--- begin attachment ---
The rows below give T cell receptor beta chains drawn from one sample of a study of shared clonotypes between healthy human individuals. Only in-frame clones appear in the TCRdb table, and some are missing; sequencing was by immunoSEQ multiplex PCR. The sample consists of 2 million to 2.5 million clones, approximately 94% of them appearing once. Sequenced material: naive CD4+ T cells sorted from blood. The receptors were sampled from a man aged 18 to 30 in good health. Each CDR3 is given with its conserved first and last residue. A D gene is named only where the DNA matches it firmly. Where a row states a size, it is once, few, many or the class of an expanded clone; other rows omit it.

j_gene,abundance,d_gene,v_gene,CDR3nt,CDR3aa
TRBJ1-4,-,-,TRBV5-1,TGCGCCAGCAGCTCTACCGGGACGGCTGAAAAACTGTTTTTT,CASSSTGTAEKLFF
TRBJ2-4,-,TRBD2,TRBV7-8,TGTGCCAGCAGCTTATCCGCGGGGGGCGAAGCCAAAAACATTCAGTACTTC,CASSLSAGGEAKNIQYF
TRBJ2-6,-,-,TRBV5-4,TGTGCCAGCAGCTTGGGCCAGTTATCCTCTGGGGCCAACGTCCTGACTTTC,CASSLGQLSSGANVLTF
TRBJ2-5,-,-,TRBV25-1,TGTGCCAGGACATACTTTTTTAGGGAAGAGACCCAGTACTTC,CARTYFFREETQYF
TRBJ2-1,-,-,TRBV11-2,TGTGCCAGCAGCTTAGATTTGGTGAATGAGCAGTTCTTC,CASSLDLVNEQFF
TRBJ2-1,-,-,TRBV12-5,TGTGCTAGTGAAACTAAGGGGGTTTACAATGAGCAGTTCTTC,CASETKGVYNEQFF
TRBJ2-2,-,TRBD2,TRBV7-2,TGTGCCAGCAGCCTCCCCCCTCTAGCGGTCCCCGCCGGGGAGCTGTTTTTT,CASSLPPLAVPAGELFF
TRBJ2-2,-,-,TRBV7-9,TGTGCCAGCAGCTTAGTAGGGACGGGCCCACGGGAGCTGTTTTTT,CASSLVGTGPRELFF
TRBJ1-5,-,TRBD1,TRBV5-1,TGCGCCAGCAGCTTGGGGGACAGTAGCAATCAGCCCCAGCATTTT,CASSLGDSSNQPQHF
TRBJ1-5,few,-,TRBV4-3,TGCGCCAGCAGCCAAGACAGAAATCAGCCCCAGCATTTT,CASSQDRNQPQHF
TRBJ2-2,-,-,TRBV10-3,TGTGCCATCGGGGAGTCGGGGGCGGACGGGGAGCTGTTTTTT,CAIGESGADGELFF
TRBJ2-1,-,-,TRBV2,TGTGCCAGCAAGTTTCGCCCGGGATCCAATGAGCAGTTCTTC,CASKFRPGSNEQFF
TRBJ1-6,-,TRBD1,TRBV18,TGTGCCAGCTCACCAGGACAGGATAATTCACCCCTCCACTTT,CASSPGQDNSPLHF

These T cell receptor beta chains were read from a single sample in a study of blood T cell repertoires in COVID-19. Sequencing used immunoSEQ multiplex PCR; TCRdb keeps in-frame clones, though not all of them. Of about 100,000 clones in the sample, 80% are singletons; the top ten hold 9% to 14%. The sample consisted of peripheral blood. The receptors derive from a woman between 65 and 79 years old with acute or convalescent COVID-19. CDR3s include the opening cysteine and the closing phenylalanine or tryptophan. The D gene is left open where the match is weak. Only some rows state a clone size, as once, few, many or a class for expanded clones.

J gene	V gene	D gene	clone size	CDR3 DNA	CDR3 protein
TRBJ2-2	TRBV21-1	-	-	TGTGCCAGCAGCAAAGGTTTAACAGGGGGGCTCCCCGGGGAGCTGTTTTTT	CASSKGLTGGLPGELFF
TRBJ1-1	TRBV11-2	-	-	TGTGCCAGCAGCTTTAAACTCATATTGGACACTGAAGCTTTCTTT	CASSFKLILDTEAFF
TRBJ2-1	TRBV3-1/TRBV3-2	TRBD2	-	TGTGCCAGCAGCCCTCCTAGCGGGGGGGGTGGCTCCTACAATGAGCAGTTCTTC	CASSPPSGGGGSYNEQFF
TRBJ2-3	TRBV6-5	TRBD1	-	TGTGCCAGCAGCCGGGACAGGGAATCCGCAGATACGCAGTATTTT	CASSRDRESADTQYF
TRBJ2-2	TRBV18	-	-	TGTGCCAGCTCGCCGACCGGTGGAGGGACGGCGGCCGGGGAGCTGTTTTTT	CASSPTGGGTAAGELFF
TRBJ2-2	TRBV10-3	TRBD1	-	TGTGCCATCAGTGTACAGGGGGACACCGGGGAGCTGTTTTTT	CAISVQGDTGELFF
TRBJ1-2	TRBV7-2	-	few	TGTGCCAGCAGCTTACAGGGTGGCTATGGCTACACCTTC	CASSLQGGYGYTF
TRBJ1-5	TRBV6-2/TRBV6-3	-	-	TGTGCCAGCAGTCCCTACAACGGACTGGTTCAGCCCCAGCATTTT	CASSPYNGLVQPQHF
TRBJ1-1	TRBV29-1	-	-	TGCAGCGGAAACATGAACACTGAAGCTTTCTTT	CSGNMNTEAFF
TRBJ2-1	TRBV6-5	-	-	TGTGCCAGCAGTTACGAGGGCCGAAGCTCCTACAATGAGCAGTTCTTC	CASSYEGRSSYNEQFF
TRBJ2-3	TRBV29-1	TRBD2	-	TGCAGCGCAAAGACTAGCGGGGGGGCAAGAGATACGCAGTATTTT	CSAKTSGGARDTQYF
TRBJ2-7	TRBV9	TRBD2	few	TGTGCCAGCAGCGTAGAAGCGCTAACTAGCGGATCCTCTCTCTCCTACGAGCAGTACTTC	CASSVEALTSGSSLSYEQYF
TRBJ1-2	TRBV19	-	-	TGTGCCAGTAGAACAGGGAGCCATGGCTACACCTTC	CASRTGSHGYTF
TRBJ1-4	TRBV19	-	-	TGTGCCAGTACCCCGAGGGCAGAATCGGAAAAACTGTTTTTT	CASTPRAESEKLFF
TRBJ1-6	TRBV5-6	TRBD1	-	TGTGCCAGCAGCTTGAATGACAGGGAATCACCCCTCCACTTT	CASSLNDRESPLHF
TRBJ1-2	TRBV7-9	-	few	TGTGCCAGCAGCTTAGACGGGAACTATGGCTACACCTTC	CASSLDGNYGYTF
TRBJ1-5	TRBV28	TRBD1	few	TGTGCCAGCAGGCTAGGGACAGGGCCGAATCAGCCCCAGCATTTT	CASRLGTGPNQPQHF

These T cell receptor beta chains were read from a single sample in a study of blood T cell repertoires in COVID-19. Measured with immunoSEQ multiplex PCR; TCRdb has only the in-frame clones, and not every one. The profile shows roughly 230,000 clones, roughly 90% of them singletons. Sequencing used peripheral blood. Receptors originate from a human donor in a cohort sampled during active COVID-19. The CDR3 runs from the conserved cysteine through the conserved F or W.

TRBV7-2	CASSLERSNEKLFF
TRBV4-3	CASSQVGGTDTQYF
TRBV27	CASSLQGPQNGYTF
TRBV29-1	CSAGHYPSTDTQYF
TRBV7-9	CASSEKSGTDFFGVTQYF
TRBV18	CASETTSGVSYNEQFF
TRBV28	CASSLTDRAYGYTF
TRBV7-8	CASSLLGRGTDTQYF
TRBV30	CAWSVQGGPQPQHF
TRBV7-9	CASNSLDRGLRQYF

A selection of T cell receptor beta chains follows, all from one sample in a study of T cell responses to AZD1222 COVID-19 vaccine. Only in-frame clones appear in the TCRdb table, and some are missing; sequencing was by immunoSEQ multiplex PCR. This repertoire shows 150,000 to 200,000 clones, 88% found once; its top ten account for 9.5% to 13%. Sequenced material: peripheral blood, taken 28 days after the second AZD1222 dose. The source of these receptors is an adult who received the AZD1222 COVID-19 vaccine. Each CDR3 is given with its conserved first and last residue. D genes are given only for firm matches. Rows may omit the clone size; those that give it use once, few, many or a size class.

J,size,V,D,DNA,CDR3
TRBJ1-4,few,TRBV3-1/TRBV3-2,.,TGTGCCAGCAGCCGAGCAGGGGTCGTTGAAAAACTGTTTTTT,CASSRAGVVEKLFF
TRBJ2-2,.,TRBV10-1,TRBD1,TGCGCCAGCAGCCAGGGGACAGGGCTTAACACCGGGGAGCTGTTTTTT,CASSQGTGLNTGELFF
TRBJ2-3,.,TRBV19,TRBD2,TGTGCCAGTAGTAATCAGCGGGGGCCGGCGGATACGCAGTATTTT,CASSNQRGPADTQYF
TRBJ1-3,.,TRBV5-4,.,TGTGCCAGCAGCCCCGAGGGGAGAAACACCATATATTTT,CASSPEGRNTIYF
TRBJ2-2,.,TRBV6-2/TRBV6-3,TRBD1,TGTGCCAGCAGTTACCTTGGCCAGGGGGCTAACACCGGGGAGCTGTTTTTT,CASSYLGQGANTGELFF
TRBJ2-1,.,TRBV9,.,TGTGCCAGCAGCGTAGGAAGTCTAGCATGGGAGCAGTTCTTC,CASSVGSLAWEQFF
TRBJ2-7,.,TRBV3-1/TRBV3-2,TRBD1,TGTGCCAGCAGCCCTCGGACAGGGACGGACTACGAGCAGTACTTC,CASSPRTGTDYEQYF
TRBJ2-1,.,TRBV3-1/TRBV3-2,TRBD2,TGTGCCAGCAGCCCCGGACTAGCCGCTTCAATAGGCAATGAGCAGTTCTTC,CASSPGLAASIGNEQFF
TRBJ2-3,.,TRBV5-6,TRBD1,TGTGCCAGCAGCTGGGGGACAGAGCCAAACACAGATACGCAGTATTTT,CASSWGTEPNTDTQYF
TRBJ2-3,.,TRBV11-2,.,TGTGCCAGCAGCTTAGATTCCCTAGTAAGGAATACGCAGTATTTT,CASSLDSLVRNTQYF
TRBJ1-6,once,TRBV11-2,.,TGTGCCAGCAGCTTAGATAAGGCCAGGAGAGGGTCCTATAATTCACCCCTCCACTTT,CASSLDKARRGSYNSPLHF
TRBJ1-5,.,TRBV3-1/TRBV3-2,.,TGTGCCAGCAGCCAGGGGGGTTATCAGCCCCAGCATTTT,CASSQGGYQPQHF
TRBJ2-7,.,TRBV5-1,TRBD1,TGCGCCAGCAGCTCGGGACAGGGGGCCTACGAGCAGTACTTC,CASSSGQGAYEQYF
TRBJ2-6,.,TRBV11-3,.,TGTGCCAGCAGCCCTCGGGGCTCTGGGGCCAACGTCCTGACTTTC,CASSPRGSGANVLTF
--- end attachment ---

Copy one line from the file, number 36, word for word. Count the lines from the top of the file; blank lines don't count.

TRBV7-2	CASSLERSNEKLFF